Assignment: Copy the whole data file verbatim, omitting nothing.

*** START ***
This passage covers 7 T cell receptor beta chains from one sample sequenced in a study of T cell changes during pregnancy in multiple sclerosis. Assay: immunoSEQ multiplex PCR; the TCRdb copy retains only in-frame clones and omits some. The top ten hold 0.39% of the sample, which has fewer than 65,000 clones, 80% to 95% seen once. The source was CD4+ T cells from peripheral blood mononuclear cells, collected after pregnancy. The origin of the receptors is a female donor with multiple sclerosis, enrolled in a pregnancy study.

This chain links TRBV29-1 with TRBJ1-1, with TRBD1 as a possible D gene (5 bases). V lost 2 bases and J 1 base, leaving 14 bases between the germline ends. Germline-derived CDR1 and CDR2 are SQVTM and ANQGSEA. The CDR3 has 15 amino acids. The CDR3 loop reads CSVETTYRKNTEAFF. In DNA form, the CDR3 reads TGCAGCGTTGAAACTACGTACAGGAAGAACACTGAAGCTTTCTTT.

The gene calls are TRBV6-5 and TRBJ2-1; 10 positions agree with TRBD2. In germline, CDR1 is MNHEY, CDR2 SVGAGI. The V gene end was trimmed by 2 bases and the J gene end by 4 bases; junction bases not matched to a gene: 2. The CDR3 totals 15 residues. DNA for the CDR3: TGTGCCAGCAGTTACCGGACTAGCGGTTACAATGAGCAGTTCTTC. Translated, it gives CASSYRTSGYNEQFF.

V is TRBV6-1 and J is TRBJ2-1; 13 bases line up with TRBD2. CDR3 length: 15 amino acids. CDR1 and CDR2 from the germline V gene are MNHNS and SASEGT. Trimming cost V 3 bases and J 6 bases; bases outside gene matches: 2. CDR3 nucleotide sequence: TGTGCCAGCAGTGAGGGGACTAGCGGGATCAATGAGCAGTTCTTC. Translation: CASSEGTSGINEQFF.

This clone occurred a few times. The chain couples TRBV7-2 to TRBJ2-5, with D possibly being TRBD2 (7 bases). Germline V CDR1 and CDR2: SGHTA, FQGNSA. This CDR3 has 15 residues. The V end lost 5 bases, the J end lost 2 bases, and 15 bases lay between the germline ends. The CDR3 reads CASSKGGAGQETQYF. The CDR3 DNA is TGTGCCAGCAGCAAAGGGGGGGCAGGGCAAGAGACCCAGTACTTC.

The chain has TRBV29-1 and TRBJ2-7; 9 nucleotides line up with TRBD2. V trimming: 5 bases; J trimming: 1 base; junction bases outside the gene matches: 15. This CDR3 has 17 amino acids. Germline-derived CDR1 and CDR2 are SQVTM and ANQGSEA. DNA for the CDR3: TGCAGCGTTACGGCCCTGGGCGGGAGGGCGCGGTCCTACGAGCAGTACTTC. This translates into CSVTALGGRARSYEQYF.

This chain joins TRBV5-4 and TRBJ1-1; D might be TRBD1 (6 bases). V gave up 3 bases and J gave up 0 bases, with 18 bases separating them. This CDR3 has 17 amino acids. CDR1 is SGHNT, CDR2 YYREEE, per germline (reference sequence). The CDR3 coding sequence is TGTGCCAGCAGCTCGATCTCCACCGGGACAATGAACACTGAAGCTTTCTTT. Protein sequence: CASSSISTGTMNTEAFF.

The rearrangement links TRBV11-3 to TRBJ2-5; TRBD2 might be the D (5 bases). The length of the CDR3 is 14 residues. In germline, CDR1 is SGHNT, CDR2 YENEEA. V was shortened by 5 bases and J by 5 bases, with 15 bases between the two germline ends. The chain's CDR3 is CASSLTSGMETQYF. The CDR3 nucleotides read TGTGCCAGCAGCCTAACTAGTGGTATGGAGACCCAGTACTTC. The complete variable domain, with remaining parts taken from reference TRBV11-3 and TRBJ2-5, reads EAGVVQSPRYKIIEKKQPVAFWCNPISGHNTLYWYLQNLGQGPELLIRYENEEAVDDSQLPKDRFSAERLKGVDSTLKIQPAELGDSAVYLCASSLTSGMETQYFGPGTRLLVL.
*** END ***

This passage covers 7 T cell receptor beta chains from one sample sequenced in a study of T cell changes during pregnancy in multiple sclerosis. Assay: immunoSEQ multiplex PCR; the TCRdb copy retains only in-frame clones and omits some. The top ten hold 0.39% of the sample, which has fewer than 65,000 clones, 80% to 95% seen once. The source was CD4+ T cells from peripheral blood mononuclear cells, collected after pregnancy. The origin of the receptors is a female donor with multiple sclerosis, enrolled in a pregnancy study.

This chain links TRBV29-1 with TRBJ1-1, with TRBD1 as a possible D gene (5 bases). V lost 2 bases and J 1 base, leaving 14 bases between the germline ends. Germline-derived CDR1 and CDR2 are SQVTM and ANQGSEA. The CDR3 has 15 amino acids. The CDR3 loop reads CSVETTYRKNTEAFF. In DNA form, the CDR3 reads TGCAGCGTTGAAACTACGTACAGGAAGAACACTGAAGCTTTCTTT.

The gene calls are TRBV6-5 and TRBJ2-1; 10 positions agree with TRBD2. In germline, CDR1 is MNHEY, CDR2 SVGAGI. The V gene end was trimmed by 2 bases and the J gene end by 4 bases; junction bases not matched to a gene: 2. The CDR3 totals 15 residues. DNA for the CDR3: TGTGCCAGCAGTTACCGGACTAGCGGTTACAATGAGCAGTTCTTC. Translated, it gives CASSYRTSGYNEQFF.

V is TRBV6-1 and J is TRBJ2-1; 13 bases line up with TRBD2. CDR3 length: 15 amino acids. CDR1 and CDR2 from the germline V gene are MNHNS and SASEGT. Trimming cost V 3 bases and J 6 bases; bases outside gene matches: 2. CDR3 nucleotide sequence: TGTGCCAGCAGTGAGGGGACTAGCGGGATCAATGAGCAGTTCTTC. Translation: CASSEGTSGINEQFF.

This clone occurred a few times. The chain couples TRBV7-2 to TRBJ2-5, with D possibly being TRBD2 (7 bases). Germline V CDR1 and CDR2: SGHTA, FQGNSA. This CDR3 has 15 residues. The V end lost 5 bases, the J end lost 2 bases, and 15 bases lay between the germline ends. The CDR3 reads CASSKGGAGQETQYF. The CDR3 DNA is TGTGCCAGCAGCAAAGGGGGGGCAGGGCAAGAGACCCAGTACTTC.

The chain has TRBV29-1 and TRBJ2-7; 9 nucleotides line up with TRBD2. V trimming: 5 bases; J trimming: 1 base; junction bases outside the gene matches: 15. This CDR3 has 17 amino acids. Germline-derived CDR1 and CDR2 are SQVTM and ANQGSEA. DNA for the CDR3: TGCAGCGTTACGGCCCTGGGCGGGAGGGCGCGGTCCTACGAGCAGTACTTC. This translates into CSVTALGGRARSYEQYF.

This chain joins TRBV5-4 and TRBJ1-1; D might be TRBD1 (6 bases). V gave up 3 bases and J gave up 0 bases, with 18 bases separating them. This CDR3 has 17 amino acids. CDR1 is SGHNT, CDR2 YYREEE, per germline (reference sequence). The CDR3 coding sequence is TGTGCCAGCAGCTCGATCTCCACCGGGACAATGAACACTGAAGCTTTCTTT. Protein sequence: CASSSISTGTMNTEAFF.

The rearrangement links TRBV11-3 to TRBJ2-5; TRBD2 might be the D (5 bases). The length of the CDR3 is 14 residues. In germline, CDR1 is SGHNT, CDR2 YENEEA. V was shortened by 5 bases and J by 5 bases, with 15 bases between the two germline ends. The chain's CDR3 is CASSLTSGMETQYF. The CDR3 nucleotides read TGTGCCAGCAGCCTAACTAGTGGTATGGAGACCCAGTACTTC. The complete variable domain, with remaining parts taken from reference TRBV11-3 and TRBJ2-5, reads EAGVVQSPRYKIIEKKQPVAFWCNPISGHNTLYWYLQNLGQGPELLIRYENEEAVDDSQLPKDRFSAERLKGVDSTLKIQPAELGDSAVYLCASSLTSGMETQYFGPGTRLLVL.